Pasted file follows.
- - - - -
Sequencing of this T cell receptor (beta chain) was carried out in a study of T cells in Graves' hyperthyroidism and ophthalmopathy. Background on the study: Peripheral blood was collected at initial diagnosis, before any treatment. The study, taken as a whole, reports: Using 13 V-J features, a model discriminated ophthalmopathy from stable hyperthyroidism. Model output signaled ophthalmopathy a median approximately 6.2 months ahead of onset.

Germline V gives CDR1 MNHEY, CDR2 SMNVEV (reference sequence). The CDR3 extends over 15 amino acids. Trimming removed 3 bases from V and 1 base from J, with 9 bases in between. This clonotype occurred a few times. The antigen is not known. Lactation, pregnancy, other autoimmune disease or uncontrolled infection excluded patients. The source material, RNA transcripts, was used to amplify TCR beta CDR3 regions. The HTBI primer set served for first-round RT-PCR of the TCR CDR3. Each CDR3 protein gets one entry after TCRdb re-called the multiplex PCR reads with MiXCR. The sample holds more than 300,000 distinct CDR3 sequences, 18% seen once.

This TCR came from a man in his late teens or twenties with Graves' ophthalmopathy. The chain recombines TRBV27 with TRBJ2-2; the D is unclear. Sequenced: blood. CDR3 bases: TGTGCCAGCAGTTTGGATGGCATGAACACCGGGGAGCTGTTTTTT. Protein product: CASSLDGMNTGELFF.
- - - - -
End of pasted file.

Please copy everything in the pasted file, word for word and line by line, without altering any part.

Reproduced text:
Sequencing of this T cell receptor (beta chain) was carried out in a study of T cells in Graves' hyperthyroidism and ophthalmopathy. Background on the study: Peripheral blood was collected at initial diagnosis, before any treatment. The study, taken as a whole, reports: Using 13 V-J features, a model discriminated ophthalmopathy from stable hyperthyroidism. Model output signaled ophthalmopathy a median approximately 6.2 months ahead of onset.

Germline V gives CDR1 MNHEY, CDR2 SMNVEV (reference sequence). The CDR3 extends over 15 amino acids. Trimming removed 3 bases from V and 1 base from J, with 9 bases in between. This clonotype occurred a few times. The antigen is not known. Lactation, pregnancy, other autoimmune disease or uncontrolled infection excluded patients. The source material, RNA transcripts, was used to amplify TCR beta CDR3 regions. The HTBI primer set served for first-round RT-PCR of the TCR CDR3. Each CDR3 protein gets one entry after TCRdb re-called the multiplex PCR reads with MiXCR. The sample holds more than 300,000 distinct CDR3 sequences, 18% seen once.

This TCR came from a man in his late teens or twenties with Graves' ophthalmopathy. The chain recombines TRBV27 with TRBJ2-2; the D is unclear. Sequenced: blood. CDR3 bases: TGTGCCAGCAGTTTGGATGGCATGAACACCGGGGAGCTGTTTTTT. Protein product: CASSLDGMNTGELFF.